You may take it for granted that the person whose memory you can trust the most is your own.
Yet, psychologists have found that our recollection of everyday events may not be as dependable as we would believe. Moreover, even once information has been committed to memory, it can be altered. Our recollection of memories can be manipulated and even entire sets of events can be confabulated (Coan, 1997).1
False memories have been investigated by psychologists as early as Freud but have attracted significant attention in recent decades. Our recollection of past events can affect not only our future decisions and opinions but also more significant outcomes, such as court verdicts, when influenced by inaccurate eyewitness testimonies (Loftus, 1975).2
In this article, we will look at how false memories are created, the impact of questioning, language and other factors on our recall and the real life consequences of false memories.
False memories and False Memory Syndrome
Many of us experience false memories without even realising:
Imagine that you are walking past a person in the street and see them clearly for only a split second. Once they are out of view, you might note that they were carrying a satchel. But what color was it?
"Green," you might think, "Yes, it was green."
But then self-doubt sets in:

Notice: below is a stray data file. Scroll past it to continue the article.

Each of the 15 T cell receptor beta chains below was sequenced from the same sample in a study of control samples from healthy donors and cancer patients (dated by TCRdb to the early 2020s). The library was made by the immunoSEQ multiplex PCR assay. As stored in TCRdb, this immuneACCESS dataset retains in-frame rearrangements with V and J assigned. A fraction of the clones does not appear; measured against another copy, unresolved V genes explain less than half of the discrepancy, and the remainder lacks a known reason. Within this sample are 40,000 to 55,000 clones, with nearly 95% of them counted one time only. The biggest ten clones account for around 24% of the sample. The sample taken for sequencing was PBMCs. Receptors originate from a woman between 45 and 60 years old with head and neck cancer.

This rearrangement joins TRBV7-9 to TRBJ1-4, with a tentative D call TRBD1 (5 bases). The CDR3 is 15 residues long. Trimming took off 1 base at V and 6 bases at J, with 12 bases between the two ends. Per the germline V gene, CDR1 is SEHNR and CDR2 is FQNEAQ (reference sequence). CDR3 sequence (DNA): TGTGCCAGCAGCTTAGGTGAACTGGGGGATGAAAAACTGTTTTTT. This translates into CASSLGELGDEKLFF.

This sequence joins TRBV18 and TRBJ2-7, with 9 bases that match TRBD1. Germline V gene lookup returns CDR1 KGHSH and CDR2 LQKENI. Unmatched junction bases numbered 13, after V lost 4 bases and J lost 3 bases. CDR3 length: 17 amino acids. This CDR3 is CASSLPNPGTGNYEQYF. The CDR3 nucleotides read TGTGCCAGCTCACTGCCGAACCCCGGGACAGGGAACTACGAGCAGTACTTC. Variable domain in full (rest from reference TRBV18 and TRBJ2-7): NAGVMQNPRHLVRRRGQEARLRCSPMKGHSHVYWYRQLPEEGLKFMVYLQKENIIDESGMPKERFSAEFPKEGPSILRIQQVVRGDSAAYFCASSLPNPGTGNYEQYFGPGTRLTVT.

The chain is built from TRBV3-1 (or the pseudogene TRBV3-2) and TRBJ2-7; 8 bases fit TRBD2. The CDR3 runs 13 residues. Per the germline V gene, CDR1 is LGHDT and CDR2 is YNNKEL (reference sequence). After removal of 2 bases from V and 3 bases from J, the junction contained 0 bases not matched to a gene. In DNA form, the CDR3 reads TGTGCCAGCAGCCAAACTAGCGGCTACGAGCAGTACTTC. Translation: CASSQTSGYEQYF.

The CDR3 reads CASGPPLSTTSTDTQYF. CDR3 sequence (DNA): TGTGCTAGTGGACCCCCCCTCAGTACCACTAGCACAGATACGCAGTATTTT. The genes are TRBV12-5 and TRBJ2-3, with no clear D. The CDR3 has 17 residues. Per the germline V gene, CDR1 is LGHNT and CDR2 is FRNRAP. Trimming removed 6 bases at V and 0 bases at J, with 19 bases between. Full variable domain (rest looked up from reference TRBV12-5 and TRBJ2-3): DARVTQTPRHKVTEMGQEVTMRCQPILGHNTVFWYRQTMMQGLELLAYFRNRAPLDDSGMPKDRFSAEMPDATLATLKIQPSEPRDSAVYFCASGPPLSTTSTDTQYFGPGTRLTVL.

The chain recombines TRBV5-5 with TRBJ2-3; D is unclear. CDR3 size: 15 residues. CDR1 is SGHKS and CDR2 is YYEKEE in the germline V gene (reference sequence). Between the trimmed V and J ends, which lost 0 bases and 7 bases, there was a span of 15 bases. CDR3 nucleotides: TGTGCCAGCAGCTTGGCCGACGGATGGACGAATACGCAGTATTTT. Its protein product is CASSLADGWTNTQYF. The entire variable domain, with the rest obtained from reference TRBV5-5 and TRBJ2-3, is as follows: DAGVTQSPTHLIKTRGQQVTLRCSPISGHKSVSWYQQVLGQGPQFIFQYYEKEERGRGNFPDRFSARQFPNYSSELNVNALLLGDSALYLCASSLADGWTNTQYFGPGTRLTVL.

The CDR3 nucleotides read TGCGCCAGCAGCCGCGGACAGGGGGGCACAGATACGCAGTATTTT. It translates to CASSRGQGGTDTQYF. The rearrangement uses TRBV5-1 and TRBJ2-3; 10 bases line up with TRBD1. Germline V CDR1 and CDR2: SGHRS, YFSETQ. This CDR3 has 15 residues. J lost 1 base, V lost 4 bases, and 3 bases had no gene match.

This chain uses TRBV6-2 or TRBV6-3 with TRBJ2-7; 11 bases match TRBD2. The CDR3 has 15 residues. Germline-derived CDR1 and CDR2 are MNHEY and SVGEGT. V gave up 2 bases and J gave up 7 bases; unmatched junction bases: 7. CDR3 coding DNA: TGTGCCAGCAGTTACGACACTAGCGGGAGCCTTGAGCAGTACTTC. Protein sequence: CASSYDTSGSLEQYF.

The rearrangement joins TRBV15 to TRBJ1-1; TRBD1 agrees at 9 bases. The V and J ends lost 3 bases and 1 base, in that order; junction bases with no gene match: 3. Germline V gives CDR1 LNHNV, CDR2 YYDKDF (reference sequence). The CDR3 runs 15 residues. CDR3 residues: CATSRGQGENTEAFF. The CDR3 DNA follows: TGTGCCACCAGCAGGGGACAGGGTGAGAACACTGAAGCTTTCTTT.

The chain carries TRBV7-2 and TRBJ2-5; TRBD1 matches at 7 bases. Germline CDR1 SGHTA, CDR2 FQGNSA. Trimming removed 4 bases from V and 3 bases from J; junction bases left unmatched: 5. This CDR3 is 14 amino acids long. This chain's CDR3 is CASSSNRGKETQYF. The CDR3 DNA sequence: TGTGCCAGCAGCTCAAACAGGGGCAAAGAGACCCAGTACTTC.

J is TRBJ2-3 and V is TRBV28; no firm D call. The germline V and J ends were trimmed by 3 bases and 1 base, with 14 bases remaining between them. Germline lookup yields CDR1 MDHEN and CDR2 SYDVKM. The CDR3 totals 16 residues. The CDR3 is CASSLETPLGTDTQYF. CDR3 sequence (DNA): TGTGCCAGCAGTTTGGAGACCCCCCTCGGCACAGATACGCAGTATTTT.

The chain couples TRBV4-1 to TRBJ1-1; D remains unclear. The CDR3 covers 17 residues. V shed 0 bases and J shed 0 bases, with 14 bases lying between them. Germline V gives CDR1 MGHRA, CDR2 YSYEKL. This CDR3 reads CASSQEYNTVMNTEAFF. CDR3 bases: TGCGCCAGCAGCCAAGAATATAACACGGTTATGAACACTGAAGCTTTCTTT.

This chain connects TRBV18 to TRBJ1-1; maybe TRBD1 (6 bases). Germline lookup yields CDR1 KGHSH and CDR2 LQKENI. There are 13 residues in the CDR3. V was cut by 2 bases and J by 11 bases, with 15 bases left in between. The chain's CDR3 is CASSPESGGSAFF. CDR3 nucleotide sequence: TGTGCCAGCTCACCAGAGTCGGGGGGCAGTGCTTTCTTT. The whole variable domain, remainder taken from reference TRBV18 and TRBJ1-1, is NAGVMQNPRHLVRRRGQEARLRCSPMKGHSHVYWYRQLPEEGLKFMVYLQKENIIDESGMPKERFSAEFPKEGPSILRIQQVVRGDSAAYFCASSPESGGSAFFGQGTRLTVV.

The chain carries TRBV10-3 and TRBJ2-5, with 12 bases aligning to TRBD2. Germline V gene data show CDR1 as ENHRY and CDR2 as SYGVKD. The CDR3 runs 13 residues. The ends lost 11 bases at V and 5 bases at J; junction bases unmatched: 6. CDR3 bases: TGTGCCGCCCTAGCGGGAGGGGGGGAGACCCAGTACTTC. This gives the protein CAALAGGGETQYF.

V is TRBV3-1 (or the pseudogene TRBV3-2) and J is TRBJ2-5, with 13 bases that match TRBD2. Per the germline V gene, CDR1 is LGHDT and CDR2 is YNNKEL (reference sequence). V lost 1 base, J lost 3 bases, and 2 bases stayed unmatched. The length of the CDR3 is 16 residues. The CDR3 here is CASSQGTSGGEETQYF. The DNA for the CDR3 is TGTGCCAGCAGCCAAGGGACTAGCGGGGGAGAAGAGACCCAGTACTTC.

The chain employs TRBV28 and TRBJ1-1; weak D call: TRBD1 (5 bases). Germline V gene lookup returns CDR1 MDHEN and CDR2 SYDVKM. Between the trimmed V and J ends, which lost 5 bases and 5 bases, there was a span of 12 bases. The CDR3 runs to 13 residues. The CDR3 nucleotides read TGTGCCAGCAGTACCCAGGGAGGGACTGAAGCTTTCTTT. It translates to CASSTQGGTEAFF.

"Or was it the person's coat that was green - wasn't the bag blue? Yes, it was an eggshell blue. I remember now," you may ruminate.
Once you have suggested to yourself this alternative, a false memory may develop and your recollection of events can become skewed.
False memories are a normal occurrence and they will generally have little impact on our lives. In rare cases, however, a false memory can bother a person.
A person may come to believe the traumatic details of a false memory and it can then affect them in their ability to function as normal in everyday life. In such severe cases, the experience has been labelled as false memory syndrome, although there is some doubt as to its existence as a condition.
You can, however, experience and believe false memories without suffering from false memory syndrome. You might recall a previous holiday and idealize it - look at it through 'rose-tinted glasses', and remember spending all of your time on a sunny beach. You overlook the stress of the flight, finding your hotel and the days that it rained. Your memories in this case do not entirely reflect reality, but you do not suffer as a result of them.